percent, according to the center's annual report, while
government use rose by nearly a third.
     Still, not everyone has the access to reliable long
distance phone lines--or the money--necessary to communicate
easily and often with a database in Baltimore. By the end of
the 1980s the Center for Communication Programs was looking for
additional ways to make its extensive resources widely
     "We started looking at CD-ROM technology early," Compton
said. "Part of the challenge was finding a software developer
that could develop an interface for novice, infrequent
users"the majority of our developing-country users."
     The center eventually contracted with National Information
Service Corporation, a Baltimore-based data services company
that created the software necessary to easily read and access
the database's huge volume of information from a compact disc.
"Our first CD-ROM was produced in 1989, and it filled the
disc." Compton said. "Since then, the technology has improved
to allow more storage per disc, but our database has grown
along with it. We're just on the limits of what can be fit on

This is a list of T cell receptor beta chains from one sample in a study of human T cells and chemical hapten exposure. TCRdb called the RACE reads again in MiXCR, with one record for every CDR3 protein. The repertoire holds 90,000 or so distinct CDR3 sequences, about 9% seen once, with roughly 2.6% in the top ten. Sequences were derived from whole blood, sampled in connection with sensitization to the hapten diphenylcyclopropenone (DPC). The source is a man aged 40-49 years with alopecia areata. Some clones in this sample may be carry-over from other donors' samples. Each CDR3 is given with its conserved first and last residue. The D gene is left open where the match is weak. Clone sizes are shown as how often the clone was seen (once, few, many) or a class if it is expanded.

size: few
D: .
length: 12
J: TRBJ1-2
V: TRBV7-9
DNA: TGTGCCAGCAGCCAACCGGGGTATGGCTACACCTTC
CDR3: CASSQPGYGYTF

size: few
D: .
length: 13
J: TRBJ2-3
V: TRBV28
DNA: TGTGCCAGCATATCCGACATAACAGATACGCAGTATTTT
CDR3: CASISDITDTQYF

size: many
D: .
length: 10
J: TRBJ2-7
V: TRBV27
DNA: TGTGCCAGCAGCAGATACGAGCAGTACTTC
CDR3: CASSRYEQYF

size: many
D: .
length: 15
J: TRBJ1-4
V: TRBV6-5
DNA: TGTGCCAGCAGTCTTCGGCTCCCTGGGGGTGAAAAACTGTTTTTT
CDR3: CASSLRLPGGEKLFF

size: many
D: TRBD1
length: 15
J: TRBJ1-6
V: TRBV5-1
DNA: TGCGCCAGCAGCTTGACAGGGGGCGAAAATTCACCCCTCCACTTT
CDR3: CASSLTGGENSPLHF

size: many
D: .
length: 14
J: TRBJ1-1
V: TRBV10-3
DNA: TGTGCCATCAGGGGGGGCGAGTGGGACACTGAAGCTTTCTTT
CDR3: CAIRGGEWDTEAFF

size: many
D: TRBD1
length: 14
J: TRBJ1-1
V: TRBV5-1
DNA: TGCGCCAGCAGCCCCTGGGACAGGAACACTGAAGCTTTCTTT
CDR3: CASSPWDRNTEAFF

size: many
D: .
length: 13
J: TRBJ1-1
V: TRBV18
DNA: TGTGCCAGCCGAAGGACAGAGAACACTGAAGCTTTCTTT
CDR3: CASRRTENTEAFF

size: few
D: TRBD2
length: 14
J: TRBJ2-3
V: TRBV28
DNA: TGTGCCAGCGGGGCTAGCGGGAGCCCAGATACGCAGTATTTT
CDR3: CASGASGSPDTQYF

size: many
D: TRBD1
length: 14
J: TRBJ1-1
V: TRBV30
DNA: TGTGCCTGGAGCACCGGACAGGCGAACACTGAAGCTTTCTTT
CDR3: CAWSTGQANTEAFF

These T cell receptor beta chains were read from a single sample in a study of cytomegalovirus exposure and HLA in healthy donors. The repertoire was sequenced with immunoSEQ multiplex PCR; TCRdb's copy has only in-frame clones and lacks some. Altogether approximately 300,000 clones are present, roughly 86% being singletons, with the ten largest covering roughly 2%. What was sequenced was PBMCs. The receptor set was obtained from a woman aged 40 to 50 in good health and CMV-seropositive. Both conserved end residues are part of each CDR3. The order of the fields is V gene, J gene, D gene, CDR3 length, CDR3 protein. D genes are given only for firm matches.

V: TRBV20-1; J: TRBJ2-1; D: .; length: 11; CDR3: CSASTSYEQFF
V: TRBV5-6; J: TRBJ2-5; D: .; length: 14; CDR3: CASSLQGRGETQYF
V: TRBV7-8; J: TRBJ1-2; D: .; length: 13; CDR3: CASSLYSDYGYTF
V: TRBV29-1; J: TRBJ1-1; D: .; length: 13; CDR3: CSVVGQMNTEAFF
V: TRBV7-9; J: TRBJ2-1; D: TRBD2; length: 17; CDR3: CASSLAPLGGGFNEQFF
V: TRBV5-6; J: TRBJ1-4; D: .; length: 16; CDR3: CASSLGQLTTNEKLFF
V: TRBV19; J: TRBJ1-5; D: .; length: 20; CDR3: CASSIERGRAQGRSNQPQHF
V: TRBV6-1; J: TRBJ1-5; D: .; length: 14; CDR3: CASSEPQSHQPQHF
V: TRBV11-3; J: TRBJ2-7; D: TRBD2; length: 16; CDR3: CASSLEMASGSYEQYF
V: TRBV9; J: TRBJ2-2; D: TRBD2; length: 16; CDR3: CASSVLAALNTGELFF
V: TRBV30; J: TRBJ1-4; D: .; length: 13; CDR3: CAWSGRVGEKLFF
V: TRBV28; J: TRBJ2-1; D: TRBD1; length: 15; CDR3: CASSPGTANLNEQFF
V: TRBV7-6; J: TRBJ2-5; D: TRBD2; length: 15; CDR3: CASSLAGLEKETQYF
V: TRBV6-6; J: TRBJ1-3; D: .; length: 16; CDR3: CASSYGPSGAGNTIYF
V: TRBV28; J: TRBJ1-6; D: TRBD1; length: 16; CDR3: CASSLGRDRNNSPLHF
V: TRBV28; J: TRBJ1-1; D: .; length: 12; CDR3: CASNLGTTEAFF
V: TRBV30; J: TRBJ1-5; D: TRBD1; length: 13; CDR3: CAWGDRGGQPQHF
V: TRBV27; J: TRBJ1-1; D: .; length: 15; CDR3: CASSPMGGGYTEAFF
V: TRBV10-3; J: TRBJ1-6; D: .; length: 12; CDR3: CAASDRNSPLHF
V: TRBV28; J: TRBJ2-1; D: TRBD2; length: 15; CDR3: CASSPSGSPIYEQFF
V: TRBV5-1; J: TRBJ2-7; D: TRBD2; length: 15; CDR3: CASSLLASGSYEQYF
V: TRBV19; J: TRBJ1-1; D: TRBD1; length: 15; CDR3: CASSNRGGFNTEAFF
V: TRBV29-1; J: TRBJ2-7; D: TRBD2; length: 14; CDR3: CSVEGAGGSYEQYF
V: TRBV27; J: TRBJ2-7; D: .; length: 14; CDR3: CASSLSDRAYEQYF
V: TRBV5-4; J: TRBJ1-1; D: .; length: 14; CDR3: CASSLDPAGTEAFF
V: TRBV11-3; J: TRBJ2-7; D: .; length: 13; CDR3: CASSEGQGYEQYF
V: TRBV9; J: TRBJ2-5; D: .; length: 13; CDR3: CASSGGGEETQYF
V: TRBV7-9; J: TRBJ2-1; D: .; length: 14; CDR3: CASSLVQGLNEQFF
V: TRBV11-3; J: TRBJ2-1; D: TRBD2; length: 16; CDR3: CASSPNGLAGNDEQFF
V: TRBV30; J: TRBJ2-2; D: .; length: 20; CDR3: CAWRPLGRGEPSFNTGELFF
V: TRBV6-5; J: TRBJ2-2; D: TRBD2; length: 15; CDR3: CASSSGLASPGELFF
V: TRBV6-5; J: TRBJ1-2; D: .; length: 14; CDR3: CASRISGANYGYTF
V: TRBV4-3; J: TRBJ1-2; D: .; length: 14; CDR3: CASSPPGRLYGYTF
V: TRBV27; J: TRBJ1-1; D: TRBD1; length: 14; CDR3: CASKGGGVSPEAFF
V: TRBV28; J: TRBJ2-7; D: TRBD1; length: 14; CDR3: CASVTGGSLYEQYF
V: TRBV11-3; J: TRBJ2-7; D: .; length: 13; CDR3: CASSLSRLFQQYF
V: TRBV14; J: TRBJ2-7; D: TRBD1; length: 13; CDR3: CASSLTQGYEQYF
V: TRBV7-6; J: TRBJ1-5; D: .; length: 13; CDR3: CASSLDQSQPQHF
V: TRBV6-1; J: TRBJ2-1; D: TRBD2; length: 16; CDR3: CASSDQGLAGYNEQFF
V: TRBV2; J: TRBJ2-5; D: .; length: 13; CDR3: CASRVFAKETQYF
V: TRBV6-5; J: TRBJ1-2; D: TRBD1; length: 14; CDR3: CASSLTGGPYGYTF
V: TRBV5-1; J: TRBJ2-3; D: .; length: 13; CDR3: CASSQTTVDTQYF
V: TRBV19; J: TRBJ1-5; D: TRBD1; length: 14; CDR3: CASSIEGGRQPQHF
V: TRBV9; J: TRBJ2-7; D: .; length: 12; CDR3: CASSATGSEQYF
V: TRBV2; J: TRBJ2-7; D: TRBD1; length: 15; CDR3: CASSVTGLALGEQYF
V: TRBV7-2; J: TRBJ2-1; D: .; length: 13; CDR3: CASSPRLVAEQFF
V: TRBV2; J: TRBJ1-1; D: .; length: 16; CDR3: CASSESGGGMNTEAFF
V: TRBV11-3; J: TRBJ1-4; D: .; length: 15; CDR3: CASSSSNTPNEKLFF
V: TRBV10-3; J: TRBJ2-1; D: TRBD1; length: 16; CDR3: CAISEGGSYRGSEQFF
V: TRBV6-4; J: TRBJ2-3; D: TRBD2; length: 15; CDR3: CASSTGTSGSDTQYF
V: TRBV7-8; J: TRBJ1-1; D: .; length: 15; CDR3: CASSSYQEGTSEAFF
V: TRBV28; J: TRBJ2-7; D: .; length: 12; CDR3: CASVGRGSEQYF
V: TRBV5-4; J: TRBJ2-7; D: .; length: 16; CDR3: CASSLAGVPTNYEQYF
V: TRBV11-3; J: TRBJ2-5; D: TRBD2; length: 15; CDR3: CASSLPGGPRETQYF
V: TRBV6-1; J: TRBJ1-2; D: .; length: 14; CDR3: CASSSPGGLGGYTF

a single disc."
     POPLINE on CD-ROM, like the electronic database, is an
English-language resource containing citations and abstracts of
books, articles, documents and reports from around the world.
People access information on the disc by typing in the author
or subject of the search in a box that appears on their
computer's screen.
     The center assists its database users by offering free
delivery of copies of the original documents to its
subscribers. "We try to cover every language," said Compton,
who oversees a staff of 13. "We acquire and process about
10,000 documents each year, written in Tagalog and
Serbo-Croatian and every other language imaginable."
     The electronic database is updated monthly; every six
months, a new CD-ROM is sent out to subscribing researchers in
the field. Currently, more than 200 sites around the world
receive the discs.
     For many projects, money is no longer an impediment to
acquiring the discs. "When our first disc came out, a CD-ROM
drive cost about $1,200," Compton said. "By the next disc it
was down to $700. Today you can have your own population
library for under $500, and that's a one-time expense."
     CDs, Compton said, have created an information revolution
in developing nations. "This is a huge difference to health
workers, researchers and others in the field. It makes them
information independent, which is a tremendous advantage."
     As CD-ROM drives move from expensive accessories to
commonplace components in many personal computers, the demand
for POPLINE on CD-ROM--and other databases like it--will
probably increase.
     "Information has absolutely no value unless it is used,"
Compton said. "Access was once a problem, but CDs are quickly
changing that. In the future, the challenge will not be getting
information to people who need it, but in getting them more
efficient at using it. That's the next thing we'll have to turn
our attention to."